Terry Brooks: Thanks for the encouragement. ANGEL FIRE EAST is the third and final book in the Running with the Demon series, and it will be published in hardcover in October.
Terry Brooks: I didn't have anything to do with the movie, which was shot before I came on board. George Lucas and I talked about the form of adaptation of the book at the very beginning and hashed over possibilities for the way the story might be developed. In the end, he sent me off to write it, and nobody looked at it until it was finished. The editorial help that I received was in no way heavy-handed, and it was in fact of great benefit. Most of it revolved around my use of technical terms and character references. Very little of the substantive writing was changed, even in the editorial stage.
Terry Brooks: This particular adaptation is different from most novelizations, in that it's an expansion on the movie story line and incorporates a great deal of new material about the background of Anakin Skywalker, the relationship between the Jedi Knights, and the history of the Jedi and Sith orders.
Terry Brooks: I'm all done with touring, and I can't wait to get home. No Philly tour for this particular outing, but I might make it there with ANGEL FIRE EAST. If not, I will certainly be there in September of 2000 with the new Shannara book.
Terry Brooks: Whoa. I began writing SWORD OF SHANNARA in 1968 in my second year of law school to keep from going insane. It took me about 12 years and countless tries at other types of fiction before that time to get to fantasy and the start of the Sword. I was influenced by a tremendous number of authors over those years, both in content and style. But in particular, the European adventure story writers of the last century and Tolkien in this century.
Terry Brooks: I have no idea. Maybe nobody knows except George.
Terry Brooks: My feeling is that adults never do understand kids entirely, which is probably the difficulty that the adults are having with Jar Jar. I haven't had the same kinds of problems with the character that the critics have and think maybe they're overreacting. The biggest difficulty with Jar Jar is understanding what he's saying, and some of that is helped by reading the book, where it's easier to study the language and the conversations that take place during the story.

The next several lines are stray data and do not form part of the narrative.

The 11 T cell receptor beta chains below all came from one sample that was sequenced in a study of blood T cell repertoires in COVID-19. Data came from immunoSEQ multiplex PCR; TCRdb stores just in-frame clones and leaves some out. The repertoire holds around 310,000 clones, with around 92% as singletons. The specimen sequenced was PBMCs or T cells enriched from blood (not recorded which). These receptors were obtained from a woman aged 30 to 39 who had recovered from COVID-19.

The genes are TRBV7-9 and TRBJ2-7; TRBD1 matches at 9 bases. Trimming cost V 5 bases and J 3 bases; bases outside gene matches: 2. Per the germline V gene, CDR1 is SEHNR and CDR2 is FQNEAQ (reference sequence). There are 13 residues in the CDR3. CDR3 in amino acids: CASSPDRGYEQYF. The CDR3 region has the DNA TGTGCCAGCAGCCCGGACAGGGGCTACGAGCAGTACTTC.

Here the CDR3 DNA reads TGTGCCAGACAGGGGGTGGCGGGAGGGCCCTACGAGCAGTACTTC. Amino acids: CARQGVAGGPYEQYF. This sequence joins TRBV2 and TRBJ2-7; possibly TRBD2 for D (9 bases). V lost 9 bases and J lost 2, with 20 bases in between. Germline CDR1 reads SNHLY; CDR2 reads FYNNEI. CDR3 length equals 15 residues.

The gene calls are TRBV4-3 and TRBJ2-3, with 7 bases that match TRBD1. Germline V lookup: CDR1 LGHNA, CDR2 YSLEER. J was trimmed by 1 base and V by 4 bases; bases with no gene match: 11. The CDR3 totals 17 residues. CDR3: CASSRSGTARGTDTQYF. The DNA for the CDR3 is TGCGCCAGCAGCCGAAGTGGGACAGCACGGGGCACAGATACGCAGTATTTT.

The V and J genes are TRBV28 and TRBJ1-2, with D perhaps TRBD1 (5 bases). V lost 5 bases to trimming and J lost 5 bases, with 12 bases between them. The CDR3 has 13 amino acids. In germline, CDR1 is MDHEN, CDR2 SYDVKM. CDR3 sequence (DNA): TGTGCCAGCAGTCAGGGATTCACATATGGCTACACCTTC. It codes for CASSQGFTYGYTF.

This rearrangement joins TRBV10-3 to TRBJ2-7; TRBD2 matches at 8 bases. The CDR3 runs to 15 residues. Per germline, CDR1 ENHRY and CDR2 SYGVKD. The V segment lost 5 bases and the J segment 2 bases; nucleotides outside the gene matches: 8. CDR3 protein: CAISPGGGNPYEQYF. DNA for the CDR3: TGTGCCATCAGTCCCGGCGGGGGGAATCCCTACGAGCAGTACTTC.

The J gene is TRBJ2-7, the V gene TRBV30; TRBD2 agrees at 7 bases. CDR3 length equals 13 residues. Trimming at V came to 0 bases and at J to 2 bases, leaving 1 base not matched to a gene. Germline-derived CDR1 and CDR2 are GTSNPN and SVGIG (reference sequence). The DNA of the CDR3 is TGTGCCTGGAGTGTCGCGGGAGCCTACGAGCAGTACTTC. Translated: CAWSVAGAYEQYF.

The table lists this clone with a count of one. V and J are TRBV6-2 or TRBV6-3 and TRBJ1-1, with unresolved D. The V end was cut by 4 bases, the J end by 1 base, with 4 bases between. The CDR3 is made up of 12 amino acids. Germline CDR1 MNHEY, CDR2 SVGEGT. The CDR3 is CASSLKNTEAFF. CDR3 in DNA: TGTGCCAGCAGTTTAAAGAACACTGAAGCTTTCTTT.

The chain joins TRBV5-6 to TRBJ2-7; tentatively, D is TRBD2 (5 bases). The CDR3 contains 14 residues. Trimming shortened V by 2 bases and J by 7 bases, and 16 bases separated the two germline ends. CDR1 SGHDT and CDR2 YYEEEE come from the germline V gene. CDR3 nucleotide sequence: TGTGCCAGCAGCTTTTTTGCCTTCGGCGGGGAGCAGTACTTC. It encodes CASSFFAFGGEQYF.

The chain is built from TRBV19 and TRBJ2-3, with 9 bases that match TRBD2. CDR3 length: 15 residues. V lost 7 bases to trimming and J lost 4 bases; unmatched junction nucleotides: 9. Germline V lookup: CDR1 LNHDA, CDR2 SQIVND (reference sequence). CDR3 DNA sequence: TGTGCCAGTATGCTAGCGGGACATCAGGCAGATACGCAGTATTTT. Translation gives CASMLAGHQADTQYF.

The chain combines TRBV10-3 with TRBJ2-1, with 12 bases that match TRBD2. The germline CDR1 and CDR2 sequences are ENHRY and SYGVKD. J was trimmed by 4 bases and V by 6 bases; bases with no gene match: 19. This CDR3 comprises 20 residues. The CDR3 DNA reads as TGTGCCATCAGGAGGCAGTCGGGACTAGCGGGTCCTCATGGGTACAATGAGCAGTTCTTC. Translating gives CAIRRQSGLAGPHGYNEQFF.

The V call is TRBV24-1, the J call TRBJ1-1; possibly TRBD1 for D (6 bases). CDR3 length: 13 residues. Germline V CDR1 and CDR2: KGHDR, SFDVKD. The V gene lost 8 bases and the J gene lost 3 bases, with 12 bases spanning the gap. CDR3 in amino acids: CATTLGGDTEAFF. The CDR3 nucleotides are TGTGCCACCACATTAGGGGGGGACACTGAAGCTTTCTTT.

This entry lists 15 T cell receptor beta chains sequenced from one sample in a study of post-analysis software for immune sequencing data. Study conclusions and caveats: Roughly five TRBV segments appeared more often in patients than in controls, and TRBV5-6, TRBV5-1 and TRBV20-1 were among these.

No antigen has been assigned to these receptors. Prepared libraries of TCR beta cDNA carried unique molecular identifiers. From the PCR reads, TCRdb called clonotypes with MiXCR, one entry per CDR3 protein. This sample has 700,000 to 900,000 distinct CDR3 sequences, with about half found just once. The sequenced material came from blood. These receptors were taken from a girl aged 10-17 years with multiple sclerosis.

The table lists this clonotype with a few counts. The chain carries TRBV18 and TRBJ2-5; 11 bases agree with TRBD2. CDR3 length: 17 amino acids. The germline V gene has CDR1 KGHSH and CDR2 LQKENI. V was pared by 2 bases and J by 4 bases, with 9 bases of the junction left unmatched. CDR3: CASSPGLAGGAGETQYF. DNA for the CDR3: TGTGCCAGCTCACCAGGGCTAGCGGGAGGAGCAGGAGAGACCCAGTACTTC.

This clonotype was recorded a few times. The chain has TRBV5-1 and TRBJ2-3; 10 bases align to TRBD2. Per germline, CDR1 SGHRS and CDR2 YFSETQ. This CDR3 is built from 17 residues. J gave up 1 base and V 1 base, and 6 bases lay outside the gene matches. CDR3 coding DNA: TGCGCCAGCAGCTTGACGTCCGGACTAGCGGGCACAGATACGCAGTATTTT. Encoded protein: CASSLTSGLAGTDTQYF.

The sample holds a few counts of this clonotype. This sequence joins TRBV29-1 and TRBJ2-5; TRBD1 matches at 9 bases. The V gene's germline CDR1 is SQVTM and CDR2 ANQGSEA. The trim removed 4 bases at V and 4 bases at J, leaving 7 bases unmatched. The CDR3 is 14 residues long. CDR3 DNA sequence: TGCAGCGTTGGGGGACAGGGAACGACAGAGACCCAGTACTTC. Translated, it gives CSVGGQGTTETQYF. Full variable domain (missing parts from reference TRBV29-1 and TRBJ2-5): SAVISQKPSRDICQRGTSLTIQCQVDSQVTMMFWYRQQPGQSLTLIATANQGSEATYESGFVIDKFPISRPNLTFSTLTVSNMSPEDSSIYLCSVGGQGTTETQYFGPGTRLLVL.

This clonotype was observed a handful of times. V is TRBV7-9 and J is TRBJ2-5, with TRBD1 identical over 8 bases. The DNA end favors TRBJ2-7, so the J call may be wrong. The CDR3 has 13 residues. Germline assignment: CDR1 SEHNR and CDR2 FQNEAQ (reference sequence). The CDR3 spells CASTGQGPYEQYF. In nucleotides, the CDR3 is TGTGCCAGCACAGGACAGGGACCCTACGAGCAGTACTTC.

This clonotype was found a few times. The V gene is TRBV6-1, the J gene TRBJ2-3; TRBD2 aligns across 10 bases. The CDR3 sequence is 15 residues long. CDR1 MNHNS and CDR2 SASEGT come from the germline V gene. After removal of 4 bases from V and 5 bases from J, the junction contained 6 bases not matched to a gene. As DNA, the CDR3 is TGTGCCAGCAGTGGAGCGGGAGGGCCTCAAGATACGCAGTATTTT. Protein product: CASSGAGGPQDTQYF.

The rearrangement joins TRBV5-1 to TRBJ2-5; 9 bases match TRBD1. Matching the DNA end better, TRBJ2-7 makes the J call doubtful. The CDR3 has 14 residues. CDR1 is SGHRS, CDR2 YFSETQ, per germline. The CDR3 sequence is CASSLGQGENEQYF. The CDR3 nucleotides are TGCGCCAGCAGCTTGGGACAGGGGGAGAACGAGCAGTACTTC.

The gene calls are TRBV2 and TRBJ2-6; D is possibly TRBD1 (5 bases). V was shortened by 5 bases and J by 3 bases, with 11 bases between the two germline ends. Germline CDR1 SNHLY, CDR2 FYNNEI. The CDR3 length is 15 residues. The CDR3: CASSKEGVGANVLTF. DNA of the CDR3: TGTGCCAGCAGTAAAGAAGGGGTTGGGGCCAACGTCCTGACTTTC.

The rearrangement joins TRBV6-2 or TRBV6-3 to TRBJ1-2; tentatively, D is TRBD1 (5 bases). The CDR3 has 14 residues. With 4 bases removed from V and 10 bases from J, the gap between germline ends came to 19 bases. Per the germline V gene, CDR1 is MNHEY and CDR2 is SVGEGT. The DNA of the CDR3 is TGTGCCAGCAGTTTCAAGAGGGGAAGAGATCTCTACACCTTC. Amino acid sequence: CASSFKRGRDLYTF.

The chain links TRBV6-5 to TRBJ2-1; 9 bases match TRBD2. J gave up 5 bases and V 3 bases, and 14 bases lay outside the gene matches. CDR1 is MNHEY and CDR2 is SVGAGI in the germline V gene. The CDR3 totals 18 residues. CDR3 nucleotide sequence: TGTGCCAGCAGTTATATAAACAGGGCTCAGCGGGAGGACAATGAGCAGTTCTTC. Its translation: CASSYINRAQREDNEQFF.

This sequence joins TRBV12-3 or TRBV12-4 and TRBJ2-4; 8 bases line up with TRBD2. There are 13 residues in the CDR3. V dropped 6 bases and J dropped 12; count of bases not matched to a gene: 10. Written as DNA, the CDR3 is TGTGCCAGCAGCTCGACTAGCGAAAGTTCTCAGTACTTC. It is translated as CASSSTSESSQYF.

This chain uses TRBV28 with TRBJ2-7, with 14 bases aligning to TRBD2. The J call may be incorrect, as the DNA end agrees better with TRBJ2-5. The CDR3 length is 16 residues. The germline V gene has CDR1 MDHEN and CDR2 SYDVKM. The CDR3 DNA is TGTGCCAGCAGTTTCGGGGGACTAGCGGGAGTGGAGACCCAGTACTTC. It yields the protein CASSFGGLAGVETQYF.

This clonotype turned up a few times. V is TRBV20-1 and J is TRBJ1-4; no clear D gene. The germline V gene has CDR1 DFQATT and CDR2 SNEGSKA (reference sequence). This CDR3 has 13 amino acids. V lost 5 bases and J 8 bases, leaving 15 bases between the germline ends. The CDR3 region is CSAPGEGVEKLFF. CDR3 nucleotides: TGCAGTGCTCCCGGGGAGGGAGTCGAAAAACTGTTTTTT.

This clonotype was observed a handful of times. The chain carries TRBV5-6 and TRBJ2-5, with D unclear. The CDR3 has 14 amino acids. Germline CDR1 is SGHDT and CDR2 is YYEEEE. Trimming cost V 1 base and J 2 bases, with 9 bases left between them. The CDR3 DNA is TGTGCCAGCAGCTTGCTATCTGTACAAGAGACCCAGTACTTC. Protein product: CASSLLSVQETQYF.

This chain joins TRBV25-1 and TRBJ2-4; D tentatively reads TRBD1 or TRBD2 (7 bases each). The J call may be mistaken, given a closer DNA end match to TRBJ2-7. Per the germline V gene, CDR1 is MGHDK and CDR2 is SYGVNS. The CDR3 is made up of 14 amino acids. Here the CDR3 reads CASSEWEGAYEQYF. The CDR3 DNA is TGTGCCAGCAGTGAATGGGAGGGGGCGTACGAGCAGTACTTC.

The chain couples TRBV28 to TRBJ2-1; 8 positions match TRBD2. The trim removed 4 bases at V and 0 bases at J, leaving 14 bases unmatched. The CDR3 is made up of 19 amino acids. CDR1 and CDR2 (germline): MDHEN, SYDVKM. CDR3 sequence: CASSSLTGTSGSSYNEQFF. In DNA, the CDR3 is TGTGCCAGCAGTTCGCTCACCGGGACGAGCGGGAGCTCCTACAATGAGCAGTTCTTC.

Terry Brooks: I have no idea about an illustrated novel, but my guess is if you've got money to buy it, someone will make it.
Terry Brooks: The only substantive changes that occurred during the writing of the book came at about the halfway point, when I went back down to Skywalker Ranch to talk to George about changes in the movie that would impact the overall story line. One of the points at issue was the way in which the Midi-Chlorian count was extracted from Anakin. Mostly it was just a heads-up kind of meeting so I could make the adjustments that would keep this story consistent with the movie story. George didn't even bother with script pages. We just dialogued about what would happen.
Terry Brooks: I was not. And I can no longer remember who was, if I ever knew. I think that George Lucas wrote episode four -- that's all I know. I've never read them.
Terry Brooks: It's neither easier nor more difficult -- it's just different. The fact is, you're working with someone else's material, and you have an obligation not to go trampling all over it and also to bring your own creative abilities to the process of translating it, so it turns out to be a good adaptation. Obviously, when you're writing original material, and you're developing the story from scratch, you tend to exercise more control over the direction it takes. But that doesn't mean that you can't find the project, as I did with Star Wars, where the creator's work is similar to your own, and the material feels familiar and makes the entire process comfortable.
Terry Brooks: I was always a fan. I saw the first movie when it came out in '77, saw all the other movies when they came out, have taken various sets of kids to see them, and one grandchild, so that makes me a fair-to-moderate sort of fan.
Terry Brooks: Just that I look forward to meeting some of these people in person somewhere down the line at a book signing. Thanks for all the good questions.
Posted April 29, 2008